Placing Landmarks on the Genome Map
|Representation of allele-specific and non–allele-specific SNPs across the CTCF binding motif (17). The y axis indicates the difference between the two as a percentage of normalized total SNPs. Higher bars indicate an increased representation of allelespecific SNPs relative to other positions, which tends to occur at conserved positions. [Iyer et al.]|
We typically think of heredity — eye color, body type or susceptibility to a disease — as rooted in our genes. And it is. But scientists are finding that variants in the non-coding regions of the genome outside the genes, formerly considered junk, play a role in our personal traits as well. This insight is becoming clearer as biologists sequence more genomes and analyze their findings.
Just 10 years ago, scientists completed the sequencing of the first human genome. Since that time, the cost of DNA sequencing a human genome has dropped from billions of dollars to tens of thousands, enabling comparative studies and focused investigations of gene expression. These new sequencing technologies have greatly improved scientists’ ability to understand the behavior of biological systems and are radically changing how diseases are understood and treated.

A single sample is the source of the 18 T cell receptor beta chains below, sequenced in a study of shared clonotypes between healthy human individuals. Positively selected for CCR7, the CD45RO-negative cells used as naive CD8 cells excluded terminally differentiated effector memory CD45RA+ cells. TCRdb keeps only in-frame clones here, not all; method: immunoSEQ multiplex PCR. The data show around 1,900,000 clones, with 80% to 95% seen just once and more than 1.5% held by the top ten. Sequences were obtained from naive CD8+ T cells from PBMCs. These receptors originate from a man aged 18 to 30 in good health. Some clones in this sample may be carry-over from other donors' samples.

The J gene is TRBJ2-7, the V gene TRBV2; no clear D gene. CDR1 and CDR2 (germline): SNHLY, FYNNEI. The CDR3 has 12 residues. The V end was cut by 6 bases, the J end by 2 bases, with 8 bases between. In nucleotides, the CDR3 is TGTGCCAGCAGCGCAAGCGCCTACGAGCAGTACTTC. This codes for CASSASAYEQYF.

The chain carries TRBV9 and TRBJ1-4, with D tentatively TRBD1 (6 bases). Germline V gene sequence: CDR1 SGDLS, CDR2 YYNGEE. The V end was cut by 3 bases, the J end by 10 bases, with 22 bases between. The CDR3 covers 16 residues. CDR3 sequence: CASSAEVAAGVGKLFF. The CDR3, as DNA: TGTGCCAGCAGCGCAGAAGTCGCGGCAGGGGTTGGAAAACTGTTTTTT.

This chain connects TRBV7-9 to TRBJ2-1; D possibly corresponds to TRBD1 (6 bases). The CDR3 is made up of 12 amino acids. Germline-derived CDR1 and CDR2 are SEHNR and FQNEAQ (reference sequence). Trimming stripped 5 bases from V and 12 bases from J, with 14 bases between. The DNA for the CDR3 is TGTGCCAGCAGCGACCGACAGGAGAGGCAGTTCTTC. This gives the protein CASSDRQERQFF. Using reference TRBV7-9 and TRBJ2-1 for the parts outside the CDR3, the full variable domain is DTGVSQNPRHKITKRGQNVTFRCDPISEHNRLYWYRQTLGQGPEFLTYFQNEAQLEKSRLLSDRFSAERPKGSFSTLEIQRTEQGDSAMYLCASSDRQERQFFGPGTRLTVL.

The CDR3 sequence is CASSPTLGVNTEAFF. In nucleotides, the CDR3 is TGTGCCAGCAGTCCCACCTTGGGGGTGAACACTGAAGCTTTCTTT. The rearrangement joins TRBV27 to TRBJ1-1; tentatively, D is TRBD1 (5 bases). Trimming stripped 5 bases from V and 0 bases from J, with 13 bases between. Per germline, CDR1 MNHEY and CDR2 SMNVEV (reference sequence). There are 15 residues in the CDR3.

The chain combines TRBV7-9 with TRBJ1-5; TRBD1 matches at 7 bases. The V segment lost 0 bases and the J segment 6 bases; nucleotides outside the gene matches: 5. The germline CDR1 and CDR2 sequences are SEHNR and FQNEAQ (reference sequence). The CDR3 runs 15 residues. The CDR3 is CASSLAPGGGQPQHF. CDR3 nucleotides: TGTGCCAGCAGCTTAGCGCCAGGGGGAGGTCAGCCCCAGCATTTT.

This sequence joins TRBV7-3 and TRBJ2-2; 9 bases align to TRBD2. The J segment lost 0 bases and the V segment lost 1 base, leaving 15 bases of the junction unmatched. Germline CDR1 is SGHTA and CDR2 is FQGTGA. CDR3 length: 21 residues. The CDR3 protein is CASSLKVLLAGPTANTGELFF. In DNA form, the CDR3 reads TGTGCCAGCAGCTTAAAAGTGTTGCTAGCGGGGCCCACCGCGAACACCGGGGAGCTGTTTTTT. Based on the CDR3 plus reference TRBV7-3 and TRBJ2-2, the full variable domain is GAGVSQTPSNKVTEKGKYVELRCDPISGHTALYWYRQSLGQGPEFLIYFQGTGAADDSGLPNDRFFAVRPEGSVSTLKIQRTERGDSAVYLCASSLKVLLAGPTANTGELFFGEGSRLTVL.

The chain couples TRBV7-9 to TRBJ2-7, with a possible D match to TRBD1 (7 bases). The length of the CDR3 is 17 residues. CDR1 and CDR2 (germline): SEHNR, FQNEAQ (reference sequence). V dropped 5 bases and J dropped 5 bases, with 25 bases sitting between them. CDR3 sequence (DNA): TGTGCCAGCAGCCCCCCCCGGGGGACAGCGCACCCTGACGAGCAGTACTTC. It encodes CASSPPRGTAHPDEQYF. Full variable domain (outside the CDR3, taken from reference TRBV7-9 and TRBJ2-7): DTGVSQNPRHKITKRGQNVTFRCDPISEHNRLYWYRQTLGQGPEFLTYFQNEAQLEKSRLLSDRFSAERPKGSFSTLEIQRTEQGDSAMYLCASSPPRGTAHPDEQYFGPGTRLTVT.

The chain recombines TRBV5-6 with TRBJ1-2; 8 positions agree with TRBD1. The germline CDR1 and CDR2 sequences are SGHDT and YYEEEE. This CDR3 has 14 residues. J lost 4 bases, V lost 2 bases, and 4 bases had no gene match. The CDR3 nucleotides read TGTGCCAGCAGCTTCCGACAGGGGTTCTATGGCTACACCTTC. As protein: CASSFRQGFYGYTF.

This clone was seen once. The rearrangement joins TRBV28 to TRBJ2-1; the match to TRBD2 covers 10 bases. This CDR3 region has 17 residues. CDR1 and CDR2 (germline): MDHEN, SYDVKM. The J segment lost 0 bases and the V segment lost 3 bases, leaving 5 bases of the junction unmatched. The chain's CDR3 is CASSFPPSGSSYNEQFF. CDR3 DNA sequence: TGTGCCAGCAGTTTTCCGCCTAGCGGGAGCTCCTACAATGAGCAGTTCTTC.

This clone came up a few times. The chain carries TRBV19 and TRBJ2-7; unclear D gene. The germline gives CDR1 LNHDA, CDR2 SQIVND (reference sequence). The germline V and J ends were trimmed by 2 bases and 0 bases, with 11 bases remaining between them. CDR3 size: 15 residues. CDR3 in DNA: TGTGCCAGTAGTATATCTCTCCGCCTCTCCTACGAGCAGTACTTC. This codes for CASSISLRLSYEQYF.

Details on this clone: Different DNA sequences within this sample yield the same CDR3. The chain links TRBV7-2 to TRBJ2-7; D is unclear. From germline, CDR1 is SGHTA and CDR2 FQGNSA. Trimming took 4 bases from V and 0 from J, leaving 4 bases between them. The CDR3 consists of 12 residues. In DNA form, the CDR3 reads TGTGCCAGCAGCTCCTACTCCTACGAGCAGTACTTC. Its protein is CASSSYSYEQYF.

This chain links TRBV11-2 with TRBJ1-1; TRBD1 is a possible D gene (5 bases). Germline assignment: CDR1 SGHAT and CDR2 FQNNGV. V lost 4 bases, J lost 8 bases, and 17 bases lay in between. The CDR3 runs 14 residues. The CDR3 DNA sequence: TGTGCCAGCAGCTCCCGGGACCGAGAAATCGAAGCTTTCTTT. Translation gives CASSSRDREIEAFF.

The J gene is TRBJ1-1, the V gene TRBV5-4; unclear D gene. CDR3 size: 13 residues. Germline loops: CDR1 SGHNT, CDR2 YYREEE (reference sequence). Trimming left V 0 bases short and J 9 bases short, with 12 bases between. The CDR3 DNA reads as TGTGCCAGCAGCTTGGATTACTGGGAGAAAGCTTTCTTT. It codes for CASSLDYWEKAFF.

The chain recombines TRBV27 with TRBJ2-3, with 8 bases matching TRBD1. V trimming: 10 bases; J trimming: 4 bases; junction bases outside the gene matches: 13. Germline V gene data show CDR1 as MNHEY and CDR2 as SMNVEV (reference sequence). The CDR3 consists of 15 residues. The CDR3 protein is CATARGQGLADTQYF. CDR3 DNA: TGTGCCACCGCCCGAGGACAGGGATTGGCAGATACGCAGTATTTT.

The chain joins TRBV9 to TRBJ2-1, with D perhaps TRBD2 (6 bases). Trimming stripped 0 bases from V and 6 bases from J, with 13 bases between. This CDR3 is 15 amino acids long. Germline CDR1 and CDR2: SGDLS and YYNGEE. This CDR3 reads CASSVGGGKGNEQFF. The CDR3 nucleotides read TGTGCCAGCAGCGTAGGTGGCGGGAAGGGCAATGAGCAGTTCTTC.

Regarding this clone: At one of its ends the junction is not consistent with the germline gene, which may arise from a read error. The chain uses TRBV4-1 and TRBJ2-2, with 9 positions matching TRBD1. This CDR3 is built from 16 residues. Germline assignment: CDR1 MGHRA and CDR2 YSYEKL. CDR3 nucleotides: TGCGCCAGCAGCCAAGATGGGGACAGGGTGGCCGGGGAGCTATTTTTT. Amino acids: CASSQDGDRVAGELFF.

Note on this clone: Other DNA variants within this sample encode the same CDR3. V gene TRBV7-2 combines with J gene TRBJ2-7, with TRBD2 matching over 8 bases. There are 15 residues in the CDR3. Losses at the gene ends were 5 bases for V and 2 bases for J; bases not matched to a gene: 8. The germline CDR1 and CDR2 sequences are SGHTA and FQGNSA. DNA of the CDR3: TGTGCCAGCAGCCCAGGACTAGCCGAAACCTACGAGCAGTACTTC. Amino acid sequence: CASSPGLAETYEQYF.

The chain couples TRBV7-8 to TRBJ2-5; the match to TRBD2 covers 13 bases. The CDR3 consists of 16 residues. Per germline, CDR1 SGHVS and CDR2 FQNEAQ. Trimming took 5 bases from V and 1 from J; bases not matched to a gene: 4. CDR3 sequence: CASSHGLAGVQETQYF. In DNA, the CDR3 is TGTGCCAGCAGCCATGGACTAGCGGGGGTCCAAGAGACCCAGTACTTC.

Many common diseases have a genetic component that predisposes a person to disease, though the connection is rarely simple. But genomic studies are beginning to lead to breakthroughs in the understanding and treatment of disease. These studies would not be possible without advances in the tools used to interpret the genetic blueprint, such as next-generation sequencers and the advanced computing systems that organize and give meaning to the terabytes of data they produce.
The combination of next-generation sequencers and high performance computers are enabling biologists to ask novel questions and glean new insights about DNA and heredity.
One example involves the role of transcription factor proteins in gene regulation, an important aspect of genetics that scientists are just beginning to explore on a genome-wide scale. These proteins bind to landing pads on the genome and act as control dials for gene regulation — turning genes on or off, or determining the amount of gene activity in a cell.